Even the Bengalis did not experience such widespread disappearances. Some of the Baluchs have gone missing for nearly a decade. Hundreds of these disappeared people, aged between 18 and 24, are routinely tortured in illegal custody and their dead bodies were thrown in deserted places in what are known as "kill and dump" operations.
Abid Shah, my family doctor's eldest son and our next door neighbor, was killed in a similar fashion. Shah, 30, and I attended an English language class for years in my native town of Panjgur on the Pakistan-Iran border. We played for the Prince Cricket Club. He was an activist of the Baloch Students Organization.
The Pakistani intelligence agents whisked Abid away with two other friends, Abdul Sattar and Safeer Baloch. Coincidentally, Abdul's eldest son, Zaheer Iqbal, was the best student in my Urdu literature class at the Oasis School, a private institution where I taught Urdu and English literature for some years.
Safeer's daughter, Hani, also took some language lessons. I never realized how those classes would pay off one day until I heard Hani bravely speak for her father in an interview with NPR. I felt so proud of her, but also felt devastated how Pakistan had orphaned my promising students from Balochistan.
I vividly remember every single morning how their fathers dropped them at school and stopped by our academic office to discuss their children's progress reports. They were caring fathers. Zaheer and Hani should feel proud of their slain fathers and needless to say they were loving parents.
When the dead bodies of all these three men were found, they had been badly tortured and disfigured so much that it took their families hours to recognize them.
This is not history. This is current affairs. This is what happens in Balochistan almost every day.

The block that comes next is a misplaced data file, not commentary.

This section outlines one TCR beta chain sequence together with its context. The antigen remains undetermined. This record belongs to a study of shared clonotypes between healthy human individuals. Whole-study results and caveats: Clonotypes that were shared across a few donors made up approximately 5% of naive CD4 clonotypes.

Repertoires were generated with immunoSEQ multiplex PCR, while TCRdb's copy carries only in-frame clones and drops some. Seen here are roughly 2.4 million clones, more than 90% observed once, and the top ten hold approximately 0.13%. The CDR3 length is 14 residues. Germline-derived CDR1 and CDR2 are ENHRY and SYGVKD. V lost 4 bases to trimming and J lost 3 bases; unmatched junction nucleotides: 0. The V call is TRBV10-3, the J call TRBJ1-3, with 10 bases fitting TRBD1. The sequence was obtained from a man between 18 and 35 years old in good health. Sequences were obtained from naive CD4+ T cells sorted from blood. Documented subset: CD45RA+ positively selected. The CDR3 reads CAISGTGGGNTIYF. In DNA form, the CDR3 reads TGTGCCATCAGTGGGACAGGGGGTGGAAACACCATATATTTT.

Twenty-eight year old Zaheer Anwar Adil and I attended the Government Model High School in Panjgur many years ago. Adil was passionate about politics. He was a smart student and a promising political activist. Pakistan's intelligence agencies abducted him on April 24, 2013. Adil supported the pro-free-Balochistan Baluch Republican Party. His tortured and dead body was found in June. I had jokingly promised to interview him one day if he became a popular politician. Like so many young Baluch boys, he was too young to be slain so callously.
Hundreds of young Baluch of my age have been murdered and thousands are still missing. Pakistan does not offer an apology nor does it feel accountable for its actions.
In a way, Pakistan's confidence comes from the billions of dollars it receives from the United States. Washington deliberately closes its eyes when its South Asian ally commits human rights abuses against its ethnic and religious minorities. While the Bengalis suffered because of President Nixon's indifference, the Baluchs are a victim of Obama's negligence and tolerance for Pakistan's indulgence in the Baloch massacre.
Unless the world intervenes in Baluchistan to end what American journalist Selig S. Harrison described as the "slow-motion genocide" of the Baluch, Islamabad will express no regrets with what it did with the Bengalis.
In addition, the Bengalis should not suffice with an apology. Ironically, almost every Pakistani ruler apologized to the Baluch. But everyone who apologized to the Baluch ended up killing more of them in even worse operations than ever witnessed in the past. The Bengalis, just like the Baluch, should instead ask impartial international tribunals to put Pakistani army officers and intelligence agents on trial responsible for the killing of thousands of our people. Forgiving and forgetting will only empower and emboldens human rights abusers.
Lastly, writers, intellectuals and human rights defenders from ethnic and religious minority groups across the world and in different regions should form professional alliances to highlight under-reported tragedies. It is better to save human lives by highlighting an issue on the right time instead of seeking an apology once a massacre has already taken place.